When Melody is finally matched with the world-famous, genetically flawless Jondoe, both girls’ lives are changed forever. A case of mistaken identity takes them on a journey neither could have ever imagined, one that makes Melody and Harmony realize they have so much more than just DNA in common.

Just in time for sci-fi and fantasy week on Goodreads! I think what intrigued me enough to read this was the stark contrast between McCafferty’s world and our own. In Bumped, teen girls are actually encouraged to become pregnant, because no one older can do so since the virus that swept through. The contrast between Melody and Harmony also seemed particularly interesting.

At first, I was slow getting into this book. I don’t know if it was because I was distracted or the book took a bit to get off the ground, but that’s how it was. Once I got into the middle, however, I was definitely more intrigued. I will be honest though, While I liked this first book, it was really the second in the series that endeared me to Melody, Harmony, and their world.

There is a lot of discussion on worldview and how where you’re raised shapes what you think. The girls wonder how life would be like had they each been in the other’s spot. Then of course there is the problem of mistaken identity just at the end of the book that hooks you in for the second story.

I enjoyed reading about the growth of the girls. At first they just blindly accept whatever they were taught, but slowly they begin to open their eyes and really see the world around them. In the second book they become even more rebellious, but I won’t spoil that for you, you’ll have to pick up the book yourself 🙂

Rating:
HeartHeartHeartHeart


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Review Rendezvous: 05/03/2016


Red Queen by Victoria Aveyard
Book stats:
Genre(s): Young adult, fantasy
Medium: Print
Number of pages: 383
Publish date: February 10th, 2015

Red QueenThis is a world divided by blood – red or silver.

The Reds are commoners, ruled by a Silver elite in possession of god-like superpowers. And to Mare Barrow, a seventeen-year-old Red girl from the poverty-stricken Stilts, it seems like nothing will ever change.

That is, until she finds herself working in the Silver Palace. Here, surrounded by the people she hates the most, Mare discovers that, despite her red blood, she possesses a deadly power of her own. One that threatens to destroy the balance of power.

Fearful of Mare’s potential, the Silvers hide her in plain view, declaring her a long-lost Silver princess, now engaged to a Silver prince. Despite knowing that one misstep would mean her death, Mare works silently to help the Red Guard, a militant resistance group, and bring down the Silver regime.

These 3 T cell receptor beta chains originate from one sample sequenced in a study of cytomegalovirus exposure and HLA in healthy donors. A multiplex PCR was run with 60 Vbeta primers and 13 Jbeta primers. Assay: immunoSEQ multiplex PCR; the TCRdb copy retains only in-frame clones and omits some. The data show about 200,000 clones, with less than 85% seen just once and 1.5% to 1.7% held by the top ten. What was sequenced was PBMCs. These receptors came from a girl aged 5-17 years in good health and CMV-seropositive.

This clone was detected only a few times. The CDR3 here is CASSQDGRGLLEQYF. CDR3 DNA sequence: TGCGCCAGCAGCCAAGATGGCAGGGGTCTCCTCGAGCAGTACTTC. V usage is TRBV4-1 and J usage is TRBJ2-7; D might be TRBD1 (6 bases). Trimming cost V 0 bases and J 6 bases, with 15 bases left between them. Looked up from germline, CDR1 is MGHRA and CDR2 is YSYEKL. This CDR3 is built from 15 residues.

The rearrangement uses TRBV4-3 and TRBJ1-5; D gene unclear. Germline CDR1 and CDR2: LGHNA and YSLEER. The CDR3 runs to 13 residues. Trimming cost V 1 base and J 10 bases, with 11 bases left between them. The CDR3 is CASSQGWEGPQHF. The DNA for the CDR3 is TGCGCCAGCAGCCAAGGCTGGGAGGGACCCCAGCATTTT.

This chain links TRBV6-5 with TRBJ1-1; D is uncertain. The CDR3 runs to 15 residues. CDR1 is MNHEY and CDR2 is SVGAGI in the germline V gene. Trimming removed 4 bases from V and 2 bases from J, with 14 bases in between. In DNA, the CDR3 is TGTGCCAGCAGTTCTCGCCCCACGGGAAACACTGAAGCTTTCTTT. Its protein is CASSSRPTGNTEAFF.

But this is a world of betrayal and lies, and Mare has entered a dangerous dance – Reds against Silvers, prince against prince, and Mare against her own heart.

It’s been a while since I’ve read a fantasy novel I’ve well and truly liked. Well, I did read another today, but that one I’ll have to get to later because this book blew my mind so much that I couldn’t possibly resist writing up a review for it.

I’ve had the first chapter of this book on my Kindle for a while since it was the free sample available on Amazon’s store. I’ve wanted to read this book for a while as well, but just couldn’t handle paying for it because I never really find that to be worthwhile to me. But, I did recently find out that my sister actually owns a copy, and thus set forth to read it automatically.

It took a second for me to get into this world, but once I did I was in and did not put this book down for a second. I genuinely felt for Mare, as she was thrown into a world where she had no idea how to handle herself or what to do, and it was no fault of her own.

She’s forced to become a princess and deny the very life she was so accustomed to living. One would think that she’d have a much better life in a gilded palace, but that is not so as the palace is rife with vipers willing to cut her down at a moments notice. The worst part is that one hides in plain sight, and towards the end commits such an act of treachery that I was stunned and did not see it coming at all.

Aveyard builds her world so well, though it takes a bit to learn about as we learn the rules of the Silver world along with Mare. For a debut author, she has written such a compelling book, so much so that it was a Goodreads Choice 2015 winner. I cannot tell you just how excited I am to get on to reading the sequel to this one.

Rating:
Heart
HeartHeartHeartHeart